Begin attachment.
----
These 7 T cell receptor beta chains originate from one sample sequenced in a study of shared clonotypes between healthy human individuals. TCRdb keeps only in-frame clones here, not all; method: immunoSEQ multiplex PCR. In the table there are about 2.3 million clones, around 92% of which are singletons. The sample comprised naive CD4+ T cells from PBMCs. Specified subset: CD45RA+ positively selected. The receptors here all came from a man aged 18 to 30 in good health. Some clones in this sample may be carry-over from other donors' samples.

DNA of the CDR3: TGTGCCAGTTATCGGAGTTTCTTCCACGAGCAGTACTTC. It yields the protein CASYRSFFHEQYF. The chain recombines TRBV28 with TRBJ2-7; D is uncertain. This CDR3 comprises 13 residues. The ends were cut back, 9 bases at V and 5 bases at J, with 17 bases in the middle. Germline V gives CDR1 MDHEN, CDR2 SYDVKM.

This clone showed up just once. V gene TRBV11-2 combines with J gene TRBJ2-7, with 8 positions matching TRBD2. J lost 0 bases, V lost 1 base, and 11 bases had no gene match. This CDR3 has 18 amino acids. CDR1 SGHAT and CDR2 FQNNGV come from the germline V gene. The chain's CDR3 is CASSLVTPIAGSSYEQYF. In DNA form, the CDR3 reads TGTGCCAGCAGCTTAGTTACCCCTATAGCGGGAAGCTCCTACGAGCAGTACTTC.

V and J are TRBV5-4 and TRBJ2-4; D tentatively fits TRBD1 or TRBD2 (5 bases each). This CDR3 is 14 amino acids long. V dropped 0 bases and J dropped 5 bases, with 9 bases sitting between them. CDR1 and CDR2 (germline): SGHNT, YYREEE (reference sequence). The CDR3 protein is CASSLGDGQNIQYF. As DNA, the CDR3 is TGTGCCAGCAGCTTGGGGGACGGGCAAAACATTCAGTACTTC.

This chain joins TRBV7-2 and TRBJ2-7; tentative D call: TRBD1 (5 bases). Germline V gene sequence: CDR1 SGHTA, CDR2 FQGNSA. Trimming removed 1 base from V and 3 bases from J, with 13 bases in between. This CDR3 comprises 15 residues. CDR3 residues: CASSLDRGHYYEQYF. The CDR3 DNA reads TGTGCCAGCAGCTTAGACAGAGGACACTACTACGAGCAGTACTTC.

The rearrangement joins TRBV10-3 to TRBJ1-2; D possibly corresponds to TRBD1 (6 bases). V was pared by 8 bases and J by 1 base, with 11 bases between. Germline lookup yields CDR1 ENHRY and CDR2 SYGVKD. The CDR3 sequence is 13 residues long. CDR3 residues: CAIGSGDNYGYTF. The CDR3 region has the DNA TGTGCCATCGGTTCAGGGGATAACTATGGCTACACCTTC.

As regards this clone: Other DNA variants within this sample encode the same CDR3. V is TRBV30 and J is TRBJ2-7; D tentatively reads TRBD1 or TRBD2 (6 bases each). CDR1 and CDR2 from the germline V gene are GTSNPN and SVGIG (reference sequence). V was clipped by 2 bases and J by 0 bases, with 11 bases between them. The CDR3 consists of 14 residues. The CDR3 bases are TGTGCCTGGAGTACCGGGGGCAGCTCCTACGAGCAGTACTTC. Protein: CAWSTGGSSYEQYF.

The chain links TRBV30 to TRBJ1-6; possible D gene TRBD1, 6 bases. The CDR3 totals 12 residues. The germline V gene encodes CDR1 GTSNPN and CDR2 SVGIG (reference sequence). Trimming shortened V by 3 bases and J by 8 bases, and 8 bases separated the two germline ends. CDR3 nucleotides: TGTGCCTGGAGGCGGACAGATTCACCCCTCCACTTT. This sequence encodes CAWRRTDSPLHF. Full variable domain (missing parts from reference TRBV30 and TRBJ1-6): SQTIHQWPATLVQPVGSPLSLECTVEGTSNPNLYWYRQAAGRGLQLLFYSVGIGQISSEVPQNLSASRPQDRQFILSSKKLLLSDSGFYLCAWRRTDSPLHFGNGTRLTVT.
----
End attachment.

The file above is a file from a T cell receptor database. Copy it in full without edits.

These 7 T cell receptor beta chains originate from one sample sequenced in a study of shared clonotypes between healthy human individuals. TCRdb keeps only in-frame clones here, not all; method: immunoSEQ multiplex PCR. In the table there are about 2.3 million clones, around 92% of which are singletons. The sample comprised naive CD4+ T cells from PBMCs. Specified subset: CD45RA+ positively selected. The receptors here all came from a man aged 18 to 30 in good health. Some clones in this sample may be carry-over from other donors' samples.

DNA of the CDR3: TGTGCCAGTTATCGGAGTTTCTTCCACGAGCAGTACTTC. It yields the protein CASYRSFFHEQYF. The chain recombines TRBV28 with TRBJ2-7; D is uncertain. This CDR3 comprises 13 residues. The ends were cut back, 9 bases at V and 5 bases at J, with 17 bases in the middle. Germline V gives CDR1 MDHEN, CDR2 SYDVKM.

This clone showed up just once. V gene TRBV11-2 combines with J gene TRBJ2-7, with 8 positions matching TRBD2. J lost 0 bases, V lost 1 base, and 11 bases had no gene match. This CDR3 has 18 amino acids. CDR1 SGHAT and CDR2 FQNNGV come from the germline V gene. The chain's CDR3 is CASSLVTPIAGSSYEQYF. In DNA form, the CDR3 reads TGTGCCAGCAGCTTAGTTACCCCTATAGCGGGAAGCTCCTACGAGCAGTACTTC.

V and J are TRBV5-4 and TRBJ2-4; D tentatively fits TRBD1 or TRBD2 (5 bases each). This CDR3 is 14 amino acids long. V dropped 0 bases and J dropped 5 bases, with 9 bases sitting between them. CDR1 and CDR2 (germline): SGHNT, YYREEE (reference sequence). The CDR3 protein is CASSLGDGQNIQYF. As DNA, the CDR3 is TGTGCCAGCAGCTTGGGGGACGGGCAAAACATTCAGTACTTC.

This chain joins TRBV7-2 and TRBJ2-7; tentative D call: TRBD1 (5 bases). Germline V gene sequence: CDR1 SGHTA, CDR2 FQGNSA. Trimming removed 1 base from V and 3 bases from J, with 13 bases in between. This CDR3 comprises 15 residues. CDR3 residues: CASSLDRGHYYEQYF. The CDR3 DNA reads TGTGCCAGCAGCTTAGACAGAGGACACTACTACGAGCAGTACTTC.

The rearrangement joins TRBV10-3 to TRBJ1-2; D possibly corresponds to TRBD1 (6 bases). V was pared by 8 bases and J by 1 base, with 11 bases between. Germline lookup yields CDR1 ENHRY and CDR2 SYGVKD. The CDR3 sequence is 13 residues long. CDR3 residues: CAIGSGDNYGYTF. The CDR3 region has the DNA TGTGCCATCGGTTCAGGGGATAACTATGGCTACACCTTC.

As regards this clone: Other DNA variants within this sample encode the same CDR3. V is TRBV30 and J is TRBJ2-7; D tentatively reads TRBD1 or TRBD2 (6 bases each). CDR1 and CDR2 from the germline V gene are GTSNPN and SVGIG (reference sequence). V was clipped by 2 bases and J by 0 bases, with 11 bases between them. The CDR3 consists of 14 residues. The CDR3 bases are TGTGCCTGGAGTACCGGGGGCAGCTCCTACGAGCAGTACTTC. Protein: CAWSTGGSSYEQYF.

The chain links TRBV30 to TRBJ1-6; possible D gene TRBD1, 6 bases. The CDR3 totals 12 residues. The germline V gene encodes CDR1 GTSNPN and CDR2 SVGIG (reference sequence). Trimming shortened V by 3 bases and J by 8 bases, and 8 bases separated the two germline ends. CDR3 nucleotides: TGTGCCTGGAGGCGGACAGATTCACCCCTCCACTTT. This sequence encodes CAWRRTDSPLHF. Full variable domain (missing parts from reference TRBV30 and TRBJ1-6): SQTIHQWPATLVQPVGSPLSLECTVEGTSNPNLYWYRQAAGRGLQLLFYSVGIGQISSEVPQNLSASRPQDRQFILSSKKLLLSDSGFYLCAWRRTDSPLHFGNGTRLTVT.